California, Nevada pounded by floods, mudslides
(CNN) — California, Nevada and other parts of the West face more flooding, mudslides and heavy snow as winter storms continue to pound the region.
In California, a gigantic mudslide closed a section of Interstate 80 in the Sierras and high winds felled a famous giant sequoia tree with a hollowed-out tunnel that motorists could drive through. After briefly re-opening a stretch of I-80, it was closed again early Tuesday as state transportation officials warned that there was “zero visibility” due to blowing snow.
And there’s more to come. Flash-flood warnings have been issued for Northern and central California, western Nevada and southwest Oregon. “Relentless rain and snow over much of the Western US will be reinvigorated by another powerful storm moving onshore late Tuesday,” the National Weather Service said.
“Periods of heavy rain and snow will continue for the Western US through the middle of this week,” CNN meteorologist Haley Brink said. Flooding may affect Northern and central California, southern Oregon and portions of Nevada near Reno, she said.
Many Western rivers will continue to rise as rain that fell on Sunday flows down the Sierras into valleys and other low-lying areas. Another 5 to 10 inches of rain could fall throughout the next week in these already water-swollen areas, Brink said.
California hit hard
The heavy rainfall has caused misery for residents, tourists and motorists in the Golden State.
Yosemite National Park has been closed to visitors because of forecast heavy rains and flooding. Yosemite Valley will reopen Tuesday with very limited services, but services should be operational on Wednesday, according to a park statement.
“Park visitors are asked to be aware of hazards, including potential wet and icy road conditions, rockfall, and debris in roadways,” it said.
A gigantic mudslide resulted in the closing Sunday night of Interstate 80, the main east-west connector through north-central California.
The mudslide happened at the Donner Summit, northwest of Lake Tahoe in the Sierra Nevada mountains.
Peter Mann, spokesman for California Highway Patrol in Truckee, said snow in the area is a given this time of year.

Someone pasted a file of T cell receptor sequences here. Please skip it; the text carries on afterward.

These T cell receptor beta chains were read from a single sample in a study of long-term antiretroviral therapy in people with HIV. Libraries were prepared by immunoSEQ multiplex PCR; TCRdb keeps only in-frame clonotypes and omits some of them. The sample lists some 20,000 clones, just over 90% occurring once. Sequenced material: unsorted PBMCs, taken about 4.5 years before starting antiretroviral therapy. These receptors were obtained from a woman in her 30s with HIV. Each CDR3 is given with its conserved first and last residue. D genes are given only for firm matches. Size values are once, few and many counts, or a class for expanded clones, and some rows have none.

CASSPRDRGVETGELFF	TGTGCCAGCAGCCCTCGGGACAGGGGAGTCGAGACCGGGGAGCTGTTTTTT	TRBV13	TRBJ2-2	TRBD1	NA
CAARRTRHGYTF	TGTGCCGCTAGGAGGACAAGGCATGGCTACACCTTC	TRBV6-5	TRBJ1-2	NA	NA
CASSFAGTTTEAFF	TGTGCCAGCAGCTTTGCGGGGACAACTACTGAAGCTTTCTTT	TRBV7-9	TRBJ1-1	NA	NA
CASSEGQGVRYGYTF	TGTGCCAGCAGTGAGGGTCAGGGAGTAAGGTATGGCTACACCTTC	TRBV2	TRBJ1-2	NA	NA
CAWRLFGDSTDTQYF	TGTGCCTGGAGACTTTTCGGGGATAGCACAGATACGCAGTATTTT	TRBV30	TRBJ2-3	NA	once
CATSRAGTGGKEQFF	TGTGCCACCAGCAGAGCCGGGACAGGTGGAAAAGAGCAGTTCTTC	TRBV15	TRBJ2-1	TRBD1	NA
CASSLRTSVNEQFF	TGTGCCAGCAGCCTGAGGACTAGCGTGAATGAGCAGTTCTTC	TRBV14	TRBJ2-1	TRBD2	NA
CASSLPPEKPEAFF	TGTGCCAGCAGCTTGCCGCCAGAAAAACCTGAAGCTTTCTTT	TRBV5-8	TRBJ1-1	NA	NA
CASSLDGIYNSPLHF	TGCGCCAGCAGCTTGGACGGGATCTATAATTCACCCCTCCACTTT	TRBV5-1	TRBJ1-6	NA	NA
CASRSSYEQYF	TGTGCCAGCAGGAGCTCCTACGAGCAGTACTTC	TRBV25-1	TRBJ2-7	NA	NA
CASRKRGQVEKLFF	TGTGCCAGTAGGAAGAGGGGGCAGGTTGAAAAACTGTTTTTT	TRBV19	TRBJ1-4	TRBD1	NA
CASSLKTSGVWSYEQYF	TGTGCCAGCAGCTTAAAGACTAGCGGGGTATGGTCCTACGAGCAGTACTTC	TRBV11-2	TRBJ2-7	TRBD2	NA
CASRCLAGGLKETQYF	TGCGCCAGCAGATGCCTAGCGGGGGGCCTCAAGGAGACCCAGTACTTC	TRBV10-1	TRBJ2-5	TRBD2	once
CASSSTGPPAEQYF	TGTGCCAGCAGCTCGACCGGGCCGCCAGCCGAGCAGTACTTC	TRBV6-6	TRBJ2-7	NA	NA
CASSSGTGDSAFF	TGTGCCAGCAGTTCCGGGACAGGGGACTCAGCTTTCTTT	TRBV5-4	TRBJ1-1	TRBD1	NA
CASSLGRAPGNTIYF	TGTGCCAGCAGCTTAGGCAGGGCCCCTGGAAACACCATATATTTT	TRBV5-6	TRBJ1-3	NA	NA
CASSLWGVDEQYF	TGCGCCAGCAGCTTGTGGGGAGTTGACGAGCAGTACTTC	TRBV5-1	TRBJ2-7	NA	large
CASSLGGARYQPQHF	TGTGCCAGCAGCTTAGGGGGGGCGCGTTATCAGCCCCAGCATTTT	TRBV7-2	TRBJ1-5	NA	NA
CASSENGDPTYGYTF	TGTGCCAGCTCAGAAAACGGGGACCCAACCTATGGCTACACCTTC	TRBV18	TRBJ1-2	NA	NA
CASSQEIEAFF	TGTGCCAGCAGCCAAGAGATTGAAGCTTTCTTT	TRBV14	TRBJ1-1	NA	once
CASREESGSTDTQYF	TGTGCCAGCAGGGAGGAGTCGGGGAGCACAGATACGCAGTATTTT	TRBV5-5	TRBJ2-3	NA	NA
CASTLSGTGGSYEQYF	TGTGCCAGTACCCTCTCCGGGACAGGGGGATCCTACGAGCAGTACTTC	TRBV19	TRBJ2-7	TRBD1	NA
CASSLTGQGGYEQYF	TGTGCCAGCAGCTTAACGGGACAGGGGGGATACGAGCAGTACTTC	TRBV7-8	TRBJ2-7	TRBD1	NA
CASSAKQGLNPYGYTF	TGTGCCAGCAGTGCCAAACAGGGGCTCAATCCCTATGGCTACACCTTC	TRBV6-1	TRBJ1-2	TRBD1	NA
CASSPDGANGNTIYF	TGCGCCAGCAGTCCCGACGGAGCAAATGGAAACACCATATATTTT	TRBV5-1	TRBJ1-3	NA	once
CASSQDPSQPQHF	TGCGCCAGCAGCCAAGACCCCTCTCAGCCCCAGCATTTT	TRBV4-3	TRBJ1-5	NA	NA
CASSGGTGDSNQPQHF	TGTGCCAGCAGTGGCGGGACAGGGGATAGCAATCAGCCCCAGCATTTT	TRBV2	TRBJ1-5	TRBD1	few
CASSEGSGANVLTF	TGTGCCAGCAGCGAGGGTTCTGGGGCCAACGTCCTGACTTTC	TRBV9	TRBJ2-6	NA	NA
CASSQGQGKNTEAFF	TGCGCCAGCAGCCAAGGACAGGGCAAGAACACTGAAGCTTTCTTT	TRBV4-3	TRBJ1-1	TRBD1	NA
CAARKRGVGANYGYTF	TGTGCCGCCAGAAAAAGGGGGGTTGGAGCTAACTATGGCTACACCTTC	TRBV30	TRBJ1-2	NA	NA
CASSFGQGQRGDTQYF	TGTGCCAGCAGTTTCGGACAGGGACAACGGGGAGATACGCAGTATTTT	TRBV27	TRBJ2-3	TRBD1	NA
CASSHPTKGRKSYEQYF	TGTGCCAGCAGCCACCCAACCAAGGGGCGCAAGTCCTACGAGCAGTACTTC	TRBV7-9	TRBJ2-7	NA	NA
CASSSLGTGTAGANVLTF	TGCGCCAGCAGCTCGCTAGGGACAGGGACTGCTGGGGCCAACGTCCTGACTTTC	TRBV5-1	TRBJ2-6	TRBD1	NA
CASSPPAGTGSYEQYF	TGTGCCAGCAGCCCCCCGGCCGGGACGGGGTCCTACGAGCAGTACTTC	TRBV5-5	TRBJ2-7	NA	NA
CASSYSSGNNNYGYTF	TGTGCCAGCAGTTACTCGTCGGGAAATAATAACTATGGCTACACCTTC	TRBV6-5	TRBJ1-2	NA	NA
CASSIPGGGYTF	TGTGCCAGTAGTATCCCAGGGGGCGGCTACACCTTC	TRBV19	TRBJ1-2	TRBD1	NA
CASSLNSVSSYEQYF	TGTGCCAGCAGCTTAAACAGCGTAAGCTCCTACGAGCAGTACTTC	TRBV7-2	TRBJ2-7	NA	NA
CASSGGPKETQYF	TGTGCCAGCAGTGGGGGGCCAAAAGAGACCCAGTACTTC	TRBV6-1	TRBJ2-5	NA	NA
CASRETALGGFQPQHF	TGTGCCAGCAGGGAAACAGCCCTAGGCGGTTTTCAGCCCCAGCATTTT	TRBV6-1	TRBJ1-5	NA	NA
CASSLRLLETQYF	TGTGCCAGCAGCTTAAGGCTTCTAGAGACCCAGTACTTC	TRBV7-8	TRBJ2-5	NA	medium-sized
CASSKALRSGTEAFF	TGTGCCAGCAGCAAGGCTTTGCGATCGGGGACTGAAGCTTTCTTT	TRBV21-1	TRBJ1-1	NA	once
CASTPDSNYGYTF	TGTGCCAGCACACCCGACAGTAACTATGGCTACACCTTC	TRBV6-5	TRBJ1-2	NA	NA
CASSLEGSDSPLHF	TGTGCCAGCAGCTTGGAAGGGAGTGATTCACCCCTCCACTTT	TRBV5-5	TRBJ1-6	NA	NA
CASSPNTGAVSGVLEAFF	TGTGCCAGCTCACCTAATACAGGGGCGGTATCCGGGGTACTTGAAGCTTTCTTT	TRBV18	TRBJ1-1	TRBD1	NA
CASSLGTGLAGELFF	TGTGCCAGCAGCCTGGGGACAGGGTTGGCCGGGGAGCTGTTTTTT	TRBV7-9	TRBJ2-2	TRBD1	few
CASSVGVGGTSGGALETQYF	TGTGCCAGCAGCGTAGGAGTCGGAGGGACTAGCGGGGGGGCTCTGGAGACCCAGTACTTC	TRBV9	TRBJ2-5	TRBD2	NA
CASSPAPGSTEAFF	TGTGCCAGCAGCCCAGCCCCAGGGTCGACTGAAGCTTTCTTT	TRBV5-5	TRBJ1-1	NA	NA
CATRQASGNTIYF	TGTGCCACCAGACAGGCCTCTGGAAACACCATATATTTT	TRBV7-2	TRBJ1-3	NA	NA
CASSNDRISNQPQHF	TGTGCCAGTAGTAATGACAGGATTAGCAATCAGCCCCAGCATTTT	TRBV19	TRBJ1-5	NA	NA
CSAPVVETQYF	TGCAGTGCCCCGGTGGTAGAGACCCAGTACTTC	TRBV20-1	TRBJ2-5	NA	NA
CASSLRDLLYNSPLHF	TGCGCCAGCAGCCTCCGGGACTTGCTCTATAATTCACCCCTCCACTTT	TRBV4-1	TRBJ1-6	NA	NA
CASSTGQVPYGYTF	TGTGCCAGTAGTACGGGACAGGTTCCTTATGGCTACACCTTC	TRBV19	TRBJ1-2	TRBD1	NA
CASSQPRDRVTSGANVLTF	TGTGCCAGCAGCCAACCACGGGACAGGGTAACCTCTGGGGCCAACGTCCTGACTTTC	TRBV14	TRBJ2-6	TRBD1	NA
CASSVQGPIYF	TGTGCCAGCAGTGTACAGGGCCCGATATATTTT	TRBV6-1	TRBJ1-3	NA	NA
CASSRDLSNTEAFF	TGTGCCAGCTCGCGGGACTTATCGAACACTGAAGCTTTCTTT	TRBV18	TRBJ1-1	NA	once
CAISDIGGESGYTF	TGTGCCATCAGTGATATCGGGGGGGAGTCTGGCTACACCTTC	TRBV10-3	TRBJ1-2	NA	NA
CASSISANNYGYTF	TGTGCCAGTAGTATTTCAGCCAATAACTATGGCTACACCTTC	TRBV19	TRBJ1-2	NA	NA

“The mud on the roadway has been cleared. We ran dump trucks all through the night to make sure it was clear. And then made sure the hillside was secure prior to opening the freeway.”
“It [the mudslide] is not common in this area.”
Farther south, the weekend storm toppled the historic Pioneer Cabin Tree, an enormous sequoia that people could drive through in Calaveras Big Tree State Park.
“The Pioneer Cabin tree has fallen! This iconic and still living tree — the tunnel tree — enchanted many visitors. The storm was just too much for it,” the Calaveras Big Trees Association said Sunday in a Facebook post.
Park rangers told CNN affiliate KOVR that a shallow root system probably contributed to the tree’s collapse.
The hole in the tree was cut in the 1880s to compete with “drive-through” trees in nearby Yosemite National Park. The San Francisco Chronicle reported that cars once drove through the tree, but in recent years only hikers were allowed to walk through.
CNN affiliate KGO reported another mudslide, along Highway 17 near Scotts Valley in the Santa Cruz area.
After a five-year drought in the state, rain has been much needed. But so far, most of the rain has fallen in Northern California. Lake Tahoe, which straddles the border between Nevada and California, received roughly 33.6 billion gallons of water since January 1, according to the National Weather Service.
Floods in Nevada
Gov. Brian Sandoval directed nonessential state employees in northwestern Nevada to head home and stay off the roadways. He also declared a state of emergency over the weekend because of the severe weather.
CNN affiliate KOLO said the Truckee River, which flows through Nevada and California, crested in downtown Reno and in nearby Sparks.
“There could be additional problems in Reno if a levee at Idlewild Park breaks and lets up to another foot of water head downtown,” the KOLO report said.
Hundreds of homes were evacuated in the Reno-Tahoe area because of flooding. Overflowing drainage ditches on Sunday forced the voluntary evacuations of more than 1,000 people in one south Reno neighborhood, KOLO reported.
The state Department of Public Safety reported numerous road closures and the clearing of debris at Cradlebaugh Bridge in Douglas County.